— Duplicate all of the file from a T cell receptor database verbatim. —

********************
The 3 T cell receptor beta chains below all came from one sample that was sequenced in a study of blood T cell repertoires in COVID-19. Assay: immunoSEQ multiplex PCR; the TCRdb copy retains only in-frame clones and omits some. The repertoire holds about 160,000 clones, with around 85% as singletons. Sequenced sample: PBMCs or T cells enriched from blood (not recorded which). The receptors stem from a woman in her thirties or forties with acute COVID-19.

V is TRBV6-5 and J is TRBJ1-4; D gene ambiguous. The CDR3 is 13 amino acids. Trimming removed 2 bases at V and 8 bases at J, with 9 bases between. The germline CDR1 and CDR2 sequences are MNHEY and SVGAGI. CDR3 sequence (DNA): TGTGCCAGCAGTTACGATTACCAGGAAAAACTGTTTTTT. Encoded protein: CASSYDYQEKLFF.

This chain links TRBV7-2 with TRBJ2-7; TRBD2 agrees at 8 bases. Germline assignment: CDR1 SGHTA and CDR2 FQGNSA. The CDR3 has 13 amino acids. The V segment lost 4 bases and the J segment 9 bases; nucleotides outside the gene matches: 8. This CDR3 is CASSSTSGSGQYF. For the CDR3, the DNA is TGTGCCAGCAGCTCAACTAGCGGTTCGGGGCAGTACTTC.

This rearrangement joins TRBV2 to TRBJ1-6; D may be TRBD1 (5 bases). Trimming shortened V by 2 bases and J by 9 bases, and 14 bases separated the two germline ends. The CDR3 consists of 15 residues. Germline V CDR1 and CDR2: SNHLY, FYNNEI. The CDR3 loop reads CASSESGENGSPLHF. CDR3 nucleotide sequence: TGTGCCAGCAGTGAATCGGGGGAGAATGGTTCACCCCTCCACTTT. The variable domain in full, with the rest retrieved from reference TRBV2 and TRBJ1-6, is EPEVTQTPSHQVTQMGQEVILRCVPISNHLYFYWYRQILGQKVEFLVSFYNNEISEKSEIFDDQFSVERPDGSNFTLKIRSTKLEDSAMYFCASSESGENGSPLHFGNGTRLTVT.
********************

The 3 T cell receptor beta chains below all came from one sample that was sequenced in a study of blood T cell repertoires in COVID-19. Assay: immunoSEQ multiplex PCR; the TCRdb copy retains only in-frame clones and omits some. The repertoire holds about 160,000 clones, with around 85% as singletons. Sequenced sample: PBMCs or T cells enriched from blood (not recorded which). The receptors stem from a woman in her thirties or forties with acute COVID-19.

V is TRBV6-5 and J is TRBJ1-4; D gene ambiguous. The CDR3 is 13 amino acids. Trimming removed 2 bases at V and 8 bases at J, with 9 bases between. The germline CDR1 and CDR2 sequences are MNHEY and SVGAGI. CDR3 sequence (DNA): TGTGCCAGCAGTTACGATTACCAGGAAAAACTGTTTTTT. Encoded protein: CASSYDYQEKLFF.

This chain links TRBV7-2 with TRBJ2-7; TRBD2 agrees at 8 bases. Germline assignment: CDR1 SGHTA and CDR2 FQGNSA. The CDR3 has 13 amino acids. The V segment lost 4 bases and the J segment 9 bases; nucleotides outside the gene matches: 8. This CDR3 is CASSSTSGSGQYF. For the CDR3, the DNA is TGTGCCAGCAGCTCAACTAGCGGTTCGGGGCAGTACTTC.

This rearrangement joins TRBV2 to TRBJ1-6; D may be TRBD1 (5 bases). Trimming shortened V by 2 bases and J by 9 bases, and 14 bases separated the two germline ends. The CDR3 consists of 15 residues. Germline V CDR1 and CDR2: SNHLY, FYNNEI. The CDR3 loop reads CASSESGENGSPLHF. CDR3 nucleotide sequence: TGTGCCAGCAGTGAATCGGGGGAGAATGGTTCACCCCTCCACTTT. The variable domain in full, with the rest retrieved from reference TRBV2 and TRBJ1-6, is EPEVTQTPSHQVTQMGQEVILRCVPISNHLYFYWYRQILGQKVEFLVSFYNNEISEKSEIFDDQFSVERPDGSNFTLKIRSTKLEDSAMYFCASSESGENGSPLHFGNGTRLTVT.